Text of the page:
Naira and Dollar exchange rate

By AYOOLA OLAOLUWA

A leading forex training and capital investment company operating in the country, MBA Forex and Investment Ltd, is in trouble over a failed foreign exchange investment deal it entered into with thousands of Nigerians.

A forex research firm, Dailyfix, had in a report it released in 2020 said Nigerias forex traders trade currency positions worth as much as $1.25 million daily on average.

Headquartered in Abuja, MDA was established by a self-proclaimed investment expert, Maxwell Weli Odum, as a training institute to train clients how to trade in Forex, as well as an investment vehicle where investors can earn profit every 30 days within a period of six months, while the capital is returned at the end of the year.

While it offers various investment packages to its clients and investors with various returns on investment, the minimum capital an investor can is $1,000 or the equivalent in naira.

The success story of the company and how it was making millionaires out of many Nigerians soon hit the airwaves, further gaining more fame and clients for the firm, with more than 10,000 customers currently on its list.

In less than two years after it began operations, the company which started in Port Harcourt, the Rivers State capital, had planted its branches in ten cities, including Lagos, Abuja, Port Harcourt and Owerri.

However, the bubble began to burst towards at the beginning of 2020, with rumours that the firm was defaulting in paying its investors the promised return on investments. What started as a rumour soon turned into reality, with affected investors openly coming out share their experiences in the hands of MDA.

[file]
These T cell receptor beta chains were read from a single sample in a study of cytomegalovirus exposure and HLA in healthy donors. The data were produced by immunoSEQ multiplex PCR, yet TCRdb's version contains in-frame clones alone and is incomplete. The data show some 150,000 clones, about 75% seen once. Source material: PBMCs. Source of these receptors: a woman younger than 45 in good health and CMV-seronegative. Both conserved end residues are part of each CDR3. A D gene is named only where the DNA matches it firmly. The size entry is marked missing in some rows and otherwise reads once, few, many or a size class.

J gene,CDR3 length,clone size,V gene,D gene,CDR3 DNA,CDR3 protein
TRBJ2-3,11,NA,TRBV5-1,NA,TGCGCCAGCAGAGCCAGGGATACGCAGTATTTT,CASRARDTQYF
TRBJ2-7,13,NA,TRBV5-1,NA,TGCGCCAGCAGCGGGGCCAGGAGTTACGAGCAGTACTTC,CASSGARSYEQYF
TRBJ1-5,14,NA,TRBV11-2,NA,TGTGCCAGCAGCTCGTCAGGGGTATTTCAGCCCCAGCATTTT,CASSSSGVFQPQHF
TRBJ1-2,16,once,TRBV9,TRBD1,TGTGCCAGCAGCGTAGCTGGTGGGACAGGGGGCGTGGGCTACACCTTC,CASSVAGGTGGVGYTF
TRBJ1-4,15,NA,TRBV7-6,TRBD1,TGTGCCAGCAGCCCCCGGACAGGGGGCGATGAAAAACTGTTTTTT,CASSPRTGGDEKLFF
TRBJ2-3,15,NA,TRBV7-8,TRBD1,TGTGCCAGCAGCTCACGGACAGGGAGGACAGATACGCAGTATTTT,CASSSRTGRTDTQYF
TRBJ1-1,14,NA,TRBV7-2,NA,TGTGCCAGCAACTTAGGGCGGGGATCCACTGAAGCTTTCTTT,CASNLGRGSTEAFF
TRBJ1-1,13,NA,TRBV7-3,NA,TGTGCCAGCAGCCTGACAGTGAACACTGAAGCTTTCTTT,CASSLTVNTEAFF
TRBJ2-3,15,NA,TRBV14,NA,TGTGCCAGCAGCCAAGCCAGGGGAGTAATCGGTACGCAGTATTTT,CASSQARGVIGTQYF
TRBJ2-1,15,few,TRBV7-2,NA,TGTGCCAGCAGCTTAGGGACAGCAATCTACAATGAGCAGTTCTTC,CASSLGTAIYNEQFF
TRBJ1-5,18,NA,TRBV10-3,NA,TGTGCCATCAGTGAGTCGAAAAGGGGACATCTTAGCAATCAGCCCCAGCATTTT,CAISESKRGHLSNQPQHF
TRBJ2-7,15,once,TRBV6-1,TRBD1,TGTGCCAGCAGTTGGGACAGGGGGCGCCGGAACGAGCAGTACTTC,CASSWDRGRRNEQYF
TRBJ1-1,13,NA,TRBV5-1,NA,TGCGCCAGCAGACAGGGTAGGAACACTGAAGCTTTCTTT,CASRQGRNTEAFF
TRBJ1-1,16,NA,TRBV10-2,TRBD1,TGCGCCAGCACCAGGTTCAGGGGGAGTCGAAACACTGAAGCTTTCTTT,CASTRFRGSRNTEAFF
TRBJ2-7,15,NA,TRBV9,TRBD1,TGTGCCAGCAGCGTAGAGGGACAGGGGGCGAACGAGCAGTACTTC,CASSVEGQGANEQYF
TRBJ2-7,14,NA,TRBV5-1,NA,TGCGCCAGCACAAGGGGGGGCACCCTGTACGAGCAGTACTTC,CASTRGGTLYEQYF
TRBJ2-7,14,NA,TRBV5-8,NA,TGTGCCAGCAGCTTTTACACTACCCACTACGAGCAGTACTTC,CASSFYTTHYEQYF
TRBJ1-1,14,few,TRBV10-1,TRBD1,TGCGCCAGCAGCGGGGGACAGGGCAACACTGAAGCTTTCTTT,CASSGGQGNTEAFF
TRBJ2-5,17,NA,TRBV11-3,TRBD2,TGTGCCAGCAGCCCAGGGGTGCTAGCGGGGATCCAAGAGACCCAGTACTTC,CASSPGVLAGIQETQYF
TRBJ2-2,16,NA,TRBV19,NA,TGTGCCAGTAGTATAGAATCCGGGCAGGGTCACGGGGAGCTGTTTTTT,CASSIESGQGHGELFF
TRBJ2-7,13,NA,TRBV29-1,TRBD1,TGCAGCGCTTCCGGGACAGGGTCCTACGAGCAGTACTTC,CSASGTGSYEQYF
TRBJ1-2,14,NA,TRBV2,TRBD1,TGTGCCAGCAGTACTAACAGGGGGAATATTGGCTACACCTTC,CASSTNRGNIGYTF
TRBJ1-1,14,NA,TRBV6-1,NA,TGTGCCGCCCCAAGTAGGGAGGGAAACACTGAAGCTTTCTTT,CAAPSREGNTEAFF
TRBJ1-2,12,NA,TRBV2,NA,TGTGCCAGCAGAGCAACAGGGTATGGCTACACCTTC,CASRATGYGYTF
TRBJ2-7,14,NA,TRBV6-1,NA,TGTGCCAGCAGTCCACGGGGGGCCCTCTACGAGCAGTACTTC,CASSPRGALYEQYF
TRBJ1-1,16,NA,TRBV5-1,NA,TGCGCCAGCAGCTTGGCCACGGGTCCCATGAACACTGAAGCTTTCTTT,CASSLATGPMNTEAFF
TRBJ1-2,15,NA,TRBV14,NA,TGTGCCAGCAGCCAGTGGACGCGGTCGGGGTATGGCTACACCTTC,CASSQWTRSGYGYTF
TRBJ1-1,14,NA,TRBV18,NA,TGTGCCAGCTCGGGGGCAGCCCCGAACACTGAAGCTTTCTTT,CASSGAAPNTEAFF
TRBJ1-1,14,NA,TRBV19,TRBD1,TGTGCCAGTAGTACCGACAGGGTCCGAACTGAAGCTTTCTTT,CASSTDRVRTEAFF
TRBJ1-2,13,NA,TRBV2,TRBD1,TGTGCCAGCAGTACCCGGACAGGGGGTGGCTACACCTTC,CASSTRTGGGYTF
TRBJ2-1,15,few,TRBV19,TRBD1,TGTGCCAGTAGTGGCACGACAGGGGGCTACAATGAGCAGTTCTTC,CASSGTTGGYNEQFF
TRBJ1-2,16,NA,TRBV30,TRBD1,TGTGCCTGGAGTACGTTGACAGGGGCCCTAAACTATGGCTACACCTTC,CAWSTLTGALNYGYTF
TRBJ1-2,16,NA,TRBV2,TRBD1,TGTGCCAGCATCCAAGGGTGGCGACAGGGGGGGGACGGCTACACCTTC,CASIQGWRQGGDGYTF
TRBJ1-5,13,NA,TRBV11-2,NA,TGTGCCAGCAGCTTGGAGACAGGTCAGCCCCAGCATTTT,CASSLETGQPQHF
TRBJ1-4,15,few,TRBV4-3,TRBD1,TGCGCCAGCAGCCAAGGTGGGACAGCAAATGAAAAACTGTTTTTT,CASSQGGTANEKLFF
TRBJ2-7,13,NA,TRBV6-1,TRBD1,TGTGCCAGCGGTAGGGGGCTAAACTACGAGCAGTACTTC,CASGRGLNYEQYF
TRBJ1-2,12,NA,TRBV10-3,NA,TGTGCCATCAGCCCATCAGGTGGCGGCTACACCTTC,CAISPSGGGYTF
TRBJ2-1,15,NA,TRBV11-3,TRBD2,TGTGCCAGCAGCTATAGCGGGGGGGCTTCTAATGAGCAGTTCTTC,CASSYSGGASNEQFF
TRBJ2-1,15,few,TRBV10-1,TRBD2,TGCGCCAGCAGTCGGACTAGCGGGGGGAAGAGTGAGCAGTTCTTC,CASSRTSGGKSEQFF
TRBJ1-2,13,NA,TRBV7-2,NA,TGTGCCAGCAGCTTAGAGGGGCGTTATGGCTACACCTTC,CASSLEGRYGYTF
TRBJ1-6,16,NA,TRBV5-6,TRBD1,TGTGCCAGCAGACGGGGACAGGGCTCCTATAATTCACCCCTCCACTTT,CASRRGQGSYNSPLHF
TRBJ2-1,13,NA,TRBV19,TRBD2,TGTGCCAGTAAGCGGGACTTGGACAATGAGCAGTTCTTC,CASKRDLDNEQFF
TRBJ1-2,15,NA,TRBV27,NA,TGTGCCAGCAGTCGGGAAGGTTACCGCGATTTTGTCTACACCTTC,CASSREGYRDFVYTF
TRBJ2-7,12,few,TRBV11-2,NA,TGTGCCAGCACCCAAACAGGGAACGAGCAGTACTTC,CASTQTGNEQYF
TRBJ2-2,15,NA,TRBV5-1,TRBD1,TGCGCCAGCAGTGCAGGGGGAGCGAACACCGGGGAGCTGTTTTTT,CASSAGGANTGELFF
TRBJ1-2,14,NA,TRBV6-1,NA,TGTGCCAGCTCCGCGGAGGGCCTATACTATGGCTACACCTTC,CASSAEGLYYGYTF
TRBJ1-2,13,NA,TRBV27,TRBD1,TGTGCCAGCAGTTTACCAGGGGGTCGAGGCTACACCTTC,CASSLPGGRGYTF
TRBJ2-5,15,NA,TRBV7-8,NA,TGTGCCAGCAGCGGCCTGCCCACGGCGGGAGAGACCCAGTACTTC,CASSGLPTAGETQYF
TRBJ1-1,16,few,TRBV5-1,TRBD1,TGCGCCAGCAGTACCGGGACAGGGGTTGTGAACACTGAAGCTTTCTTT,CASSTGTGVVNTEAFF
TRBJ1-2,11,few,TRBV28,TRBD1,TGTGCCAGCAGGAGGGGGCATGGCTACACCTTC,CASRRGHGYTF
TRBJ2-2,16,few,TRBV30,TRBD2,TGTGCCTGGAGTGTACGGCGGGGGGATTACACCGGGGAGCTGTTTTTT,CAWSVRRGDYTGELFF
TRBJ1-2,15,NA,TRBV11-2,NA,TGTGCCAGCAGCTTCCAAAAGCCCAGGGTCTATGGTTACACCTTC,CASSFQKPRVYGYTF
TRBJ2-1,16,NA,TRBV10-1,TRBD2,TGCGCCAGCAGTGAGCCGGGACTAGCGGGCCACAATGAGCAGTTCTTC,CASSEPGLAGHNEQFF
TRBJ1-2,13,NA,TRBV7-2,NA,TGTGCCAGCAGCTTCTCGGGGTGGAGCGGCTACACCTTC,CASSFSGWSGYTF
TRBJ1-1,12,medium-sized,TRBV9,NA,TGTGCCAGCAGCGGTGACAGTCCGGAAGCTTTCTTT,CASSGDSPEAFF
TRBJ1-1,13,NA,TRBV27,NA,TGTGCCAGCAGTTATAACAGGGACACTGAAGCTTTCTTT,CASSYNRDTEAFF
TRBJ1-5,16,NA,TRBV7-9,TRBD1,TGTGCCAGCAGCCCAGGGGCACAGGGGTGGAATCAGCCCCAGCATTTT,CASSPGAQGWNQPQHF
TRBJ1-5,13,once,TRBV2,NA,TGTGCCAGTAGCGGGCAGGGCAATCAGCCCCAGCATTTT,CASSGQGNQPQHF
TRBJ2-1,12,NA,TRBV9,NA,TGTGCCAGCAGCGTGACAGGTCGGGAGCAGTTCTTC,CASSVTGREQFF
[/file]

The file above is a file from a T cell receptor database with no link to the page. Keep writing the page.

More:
Some of the affected investors who spoke with BH in Lagos lamented the inability of the management of MBA to adhere to the terms and conditions of the contract they signed with them.

During a visit to the firm’s office located on 2, Allen Avenue, Ikeja, Lagos on Thursday, March 18, 2021, the building was under lock while anxious investors were seen waiting endlessly for the arrival of the company’s officials to attend to them.

One of the aggrieved investors who said he had been keeping vigil in the building since the last one week, Deacon Paul Apantaku, told our correspondent that he had invested the sum of $5,000 in July 2020, hoping to get back his investment and returns by December 2020.

“I invested on the first of July 2020 and was expecting my first ROI on August 1st 2020. But up till now, I have not received a dime. I am now being owed seven months. If I add March to it, it will be eight months.

“I am in trouble now as the money does not belong to me. It belongs to my church. It was taken from the building project account after our area headquarters suspended ongoing projects in all local assemblies until the area building project is completed. My saving grace is that members of the committee and the assembly pastor are in the know”, Apantaku lamented.

Another investor, a teacher with a primary school in Lagos (names withheld), said he was no longer interested in the business and that his money should be returned in full.
“They should not worry about the return on investment promised. They should just return my money. I plan to use the money for my wedding in April, but see what I have put myself into!

“I enlisted in the program in October 2020, not knowing that the company was already going through tough times. If I had known, I would have run with my money. But I wanted to make quick money.

“What I want now is to get back my money. I no longer want their profit. They should please donate it as charity on my behalf. I am here because I heard that some people are filling for withdrawals. They should also give me forms, I want to terminate the contract with them”, the bothered public servant begged no one in particular.